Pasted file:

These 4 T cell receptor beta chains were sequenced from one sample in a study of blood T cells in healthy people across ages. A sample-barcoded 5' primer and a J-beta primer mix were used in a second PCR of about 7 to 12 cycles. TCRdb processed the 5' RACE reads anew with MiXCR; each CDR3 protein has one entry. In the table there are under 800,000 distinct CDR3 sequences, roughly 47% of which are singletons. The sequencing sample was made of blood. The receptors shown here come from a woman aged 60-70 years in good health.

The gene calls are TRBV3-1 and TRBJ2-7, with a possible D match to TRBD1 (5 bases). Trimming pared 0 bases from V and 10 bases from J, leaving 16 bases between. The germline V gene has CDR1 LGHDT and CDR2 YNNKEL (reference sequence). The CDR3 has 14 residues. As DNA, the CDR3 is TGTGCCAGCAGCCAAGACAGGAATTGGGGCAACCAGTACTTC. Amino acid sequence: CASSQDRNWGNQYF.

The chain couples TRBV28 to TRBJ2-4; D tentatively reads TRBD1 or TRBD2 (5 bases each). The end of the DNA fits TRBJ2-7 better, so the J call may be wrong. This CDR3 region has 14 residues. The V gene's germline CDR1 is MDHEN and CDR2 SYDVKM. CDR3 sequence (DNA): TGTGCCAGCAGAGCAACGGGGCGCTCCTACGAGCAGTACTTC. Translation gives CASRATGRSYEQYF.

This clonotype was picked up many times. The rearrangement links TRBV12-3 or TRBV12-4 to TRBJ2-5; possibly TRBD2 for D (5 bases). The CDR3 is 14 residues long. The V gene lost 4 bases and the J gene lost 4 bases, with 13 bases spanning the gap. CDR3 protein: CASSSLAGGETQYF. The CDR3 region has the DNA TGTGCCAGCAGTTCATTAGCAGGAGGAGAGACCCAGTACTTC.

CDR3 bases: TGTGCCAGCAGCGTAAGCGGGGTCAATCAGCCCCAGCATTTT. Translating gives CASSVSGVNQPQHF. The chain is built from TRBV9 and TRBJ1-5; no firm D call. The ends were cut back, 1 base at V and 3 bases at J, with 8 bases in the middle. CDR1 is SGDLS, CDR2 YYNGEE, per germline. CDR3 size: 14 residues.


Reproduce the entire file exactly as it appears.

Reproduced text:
These 4 T cell receptor beta chains were sequenced from one sample in a study of blood T cells in healthy people across ages. A sample-barcoded 5' primer and a J-beta primer mix were used in a second PCR of about 7 to 12 cycles. TCRdb processed the 5' RACE reads anew with MiXCR; each CDR3 protein has one entry. In the table there are under 800,000 distinct CDR3 sequences, roughly 47% of which are singletons. The sequencing sample was made of blood. The receptors shown here come from a woman aged 60-70 years in good health.

The gene calls are TRBV3-1 and TRBJ2-7, with a possible D match to TRBD1 (5 bases). Trimming pared 0 bases from V and 10 bases from J, leaving 16 bases between. The germline V gene has CDR1 LGHDT and CDR2 YNNKEL (reference sequence). The CDR3 has 14 residues. As DNA, the CDR3 is TGTGCCAGCAGCCAAGACAGGAATTGGGGCAACCAGTACTTC. Amino acid sequence: CASSQDRNWGNQYF.

The chain couples TRBV28 to TRBJ2-4; D tentatively reads TRBD1 or TRBD2 (5 bases each). The end of the DNA fits TRBJ2-7 better, so the J call may be wrong. This CDR3 region has 14 residues. The V gene's germline CDR1 is MDHEN and CDR2 SYDVKM. CDR3 sequence (DNA): TGTGCCAGCAGAGCAACGGGGCGCTCCTACGAGCAGTACTTC. Translation gives CASRATGRSYEQYF.

This clonotype was picked up many times. The rearrangement links TRBV12-3 or TRBV12-4 to TRBJ2-5; possibly TRBD2 for D (5 bases). The CDR3 is 14 residues long. The V gene lost 4 bases and the J gene lost 4 bases, with 13 bases spanning the gap. CDR3 protein: CASSSLAGGETQYF. The CDR3 region has the DNA TGTGCCAGCAGTTCATTAGCAGGAGGAGAGACCCAGTACTTC.

CDR3 bases: TGTGCCAGCAGCGTAAGCGGGGTCAATCAGCCCCAGCATTTT. Translating gives CASSVSGVNQPQHF. The chain is built from TRBV9 and TRBJ1-5; no firm D call. The ends were cut back, 1 base at V and 3 bases at J, with 8 bases in the middle. CDR1 is SGDLS, CDR2 YYNGEE, per germline. CDR3 size: 14 residues.